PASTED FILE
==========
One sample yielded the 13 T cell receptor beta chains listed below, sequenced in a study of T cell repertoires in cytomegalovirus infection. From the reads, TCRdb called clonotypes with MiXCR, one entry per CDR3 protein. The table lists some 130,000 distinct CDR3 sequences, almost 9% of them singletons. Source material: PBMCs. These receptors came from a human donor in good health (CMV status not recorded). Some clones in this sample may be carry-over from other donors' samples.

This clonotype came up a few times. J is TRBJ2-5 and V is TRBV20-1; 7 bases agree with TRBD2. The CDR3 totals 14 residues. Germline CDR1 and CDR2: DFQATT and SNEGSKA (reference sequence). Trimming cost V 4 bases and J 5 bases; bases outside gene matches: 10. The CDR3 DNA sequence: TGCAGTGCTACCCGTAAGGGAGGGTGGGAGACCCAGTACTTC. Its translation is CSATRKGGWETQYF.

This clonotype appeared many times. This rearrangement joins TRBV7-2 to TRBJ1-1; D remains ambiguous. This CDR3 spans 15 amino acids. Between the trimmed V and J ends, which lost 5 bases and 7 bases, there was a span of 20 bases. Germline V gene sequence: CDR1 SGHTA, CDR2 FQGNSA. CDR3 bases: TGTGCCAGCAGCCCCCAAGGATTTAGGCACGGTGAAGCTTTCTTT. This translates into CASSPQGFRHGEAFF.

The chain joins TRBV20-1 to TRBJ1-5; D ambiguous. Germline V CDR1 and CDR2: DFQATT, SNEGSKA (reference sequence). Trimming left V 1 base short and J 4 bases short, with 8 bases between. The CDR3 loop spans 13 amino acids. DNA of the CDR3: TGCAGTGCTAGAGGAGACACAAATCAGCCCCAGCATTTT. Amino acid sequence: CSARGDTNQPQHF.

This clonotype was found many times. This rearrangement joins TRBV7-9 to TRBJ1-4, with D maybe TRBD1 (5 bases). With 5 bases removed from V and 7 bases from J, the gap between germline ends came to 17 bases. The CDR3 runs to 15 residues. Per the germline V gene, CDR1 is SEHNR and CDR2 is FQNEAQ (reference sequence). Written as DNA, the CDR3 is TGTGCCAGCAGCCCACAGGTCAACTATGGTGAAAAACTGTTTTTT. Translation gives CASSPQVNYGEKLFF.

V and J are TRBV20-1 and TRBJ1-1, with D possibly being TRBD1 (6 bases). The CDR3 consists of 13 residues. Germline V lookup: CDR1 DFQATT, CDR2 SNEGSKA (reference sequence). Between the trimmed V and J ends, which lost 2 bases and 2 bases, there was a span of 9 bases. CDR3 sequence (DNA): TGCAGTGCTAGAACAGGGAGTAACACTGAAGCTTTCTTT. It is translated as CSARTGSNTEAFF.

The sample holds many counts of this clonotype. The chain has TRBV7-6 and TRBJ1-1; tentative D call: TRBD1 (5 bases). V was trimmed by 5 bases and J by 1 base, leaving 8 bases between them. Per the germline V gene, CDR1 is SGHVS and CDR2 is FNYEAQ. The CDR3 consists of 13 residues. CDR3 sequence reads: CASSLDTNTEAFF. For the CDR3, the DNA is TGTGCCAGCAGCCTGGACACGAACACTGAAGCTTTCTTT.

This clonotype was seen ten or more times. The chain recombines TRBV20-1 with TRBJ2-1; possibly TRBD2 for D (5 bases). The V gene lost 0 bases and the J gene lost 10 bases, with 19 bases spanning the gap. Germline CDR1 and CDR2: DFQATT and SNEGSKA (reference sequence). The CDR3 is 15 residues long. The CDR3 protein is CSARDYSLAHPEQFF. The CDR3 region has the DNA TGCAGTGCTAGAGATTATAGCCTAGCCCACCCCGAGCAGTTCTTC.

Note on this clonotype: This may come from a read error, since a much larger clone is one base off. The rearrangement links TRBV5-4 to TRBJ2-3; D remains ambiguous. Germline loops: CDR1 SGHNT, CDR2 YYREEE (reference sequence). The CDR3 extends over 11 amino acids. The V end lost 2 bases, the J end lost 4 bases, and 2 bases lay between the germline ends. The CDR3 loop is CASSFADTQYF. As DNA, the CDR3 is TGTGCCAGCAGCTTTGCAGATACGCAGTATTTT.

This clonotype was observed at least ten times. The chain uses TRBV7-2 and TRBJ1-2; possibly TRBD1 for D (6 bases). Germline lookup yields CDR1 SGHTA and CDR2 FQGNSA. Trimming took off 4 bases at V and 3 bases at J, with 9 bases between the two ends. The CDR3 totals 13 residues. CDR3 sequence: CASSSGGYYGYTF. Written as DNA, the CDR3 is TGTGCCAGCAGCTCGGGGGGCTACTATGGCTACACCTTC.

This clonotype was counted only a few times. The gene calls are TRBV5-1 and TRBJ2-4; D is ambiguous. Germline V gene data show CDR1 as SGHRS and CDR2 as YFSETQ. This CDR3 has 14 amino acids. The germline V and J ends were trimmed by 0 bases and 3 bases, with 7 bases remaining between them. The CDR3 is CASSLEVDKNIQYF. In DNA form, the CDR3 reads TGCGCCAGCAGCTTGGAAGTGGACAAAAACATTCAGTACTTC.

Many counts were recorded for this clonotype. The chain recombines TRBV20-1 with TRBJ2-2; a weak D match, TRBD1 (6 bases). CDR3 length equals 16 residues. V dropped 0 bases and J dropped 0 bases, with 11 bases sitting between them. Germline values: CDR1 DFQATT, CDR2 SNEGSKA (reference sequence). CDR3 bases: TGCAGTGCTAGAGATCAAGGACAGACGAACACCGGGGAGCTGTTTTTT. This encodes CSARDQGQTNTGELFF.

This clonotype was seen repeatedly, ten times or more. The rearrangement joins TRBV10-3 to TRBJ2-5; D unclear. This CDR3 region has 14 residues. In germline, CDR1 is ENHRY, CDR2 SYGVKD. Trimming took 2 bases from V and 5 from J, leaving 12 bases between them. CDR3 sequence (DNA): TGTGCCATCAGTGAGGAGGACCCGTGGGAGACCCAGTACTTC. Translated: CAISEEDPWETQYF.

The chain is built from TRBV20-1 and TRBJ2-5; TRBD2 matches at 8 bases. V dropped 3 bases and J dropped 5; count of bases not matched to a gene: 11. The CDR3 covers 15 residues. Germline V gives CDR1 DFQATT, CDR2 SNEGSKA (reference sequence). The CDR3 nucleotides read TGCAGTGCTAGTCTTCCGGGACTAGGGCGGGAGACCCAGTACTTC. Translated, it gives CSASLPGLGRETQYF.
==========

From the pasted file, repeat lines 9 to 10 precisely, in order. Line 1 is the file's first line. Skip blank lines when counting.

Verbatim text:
Note on this clonotype: This may come from a read error, since a much larger clone is one base off. The rearrangement links TRBV5-4 to TRBJ2-3; D remains ambiguous. Germline loops: CDR1 SGHNT, CDR2 YYREEE (reference sequence). The CDR3 extends over 11 amino acids. The V end lost 2 bases, the J end lost 4 bases, and 2 bases lay between the germline ends. The CDR3 loop is CASSFADTQYF. As DNA, the CDR3 is TGTGCCAGCAGCTTTGCAGATACGCAGTATTTT.

This clonotype was observed at least ten times. The chain uses TRBV7-2 and TRBJ1-2; possibly TRBD1 for D (6 bases). Germline lookup yields CDR1 SGHTA and CDR2 FQGNSA. Trimming took off 4 bases at V and 3 bases at J, with 9 bases between the two ends. The CDR3 totals 13 residues. CDR3 sequence: CASSSGGYYGYTF. Written as DNA, the CDR3 is TGTGCCAGCAGCTCGGGGGGCTACTATGGCTACACCTTC.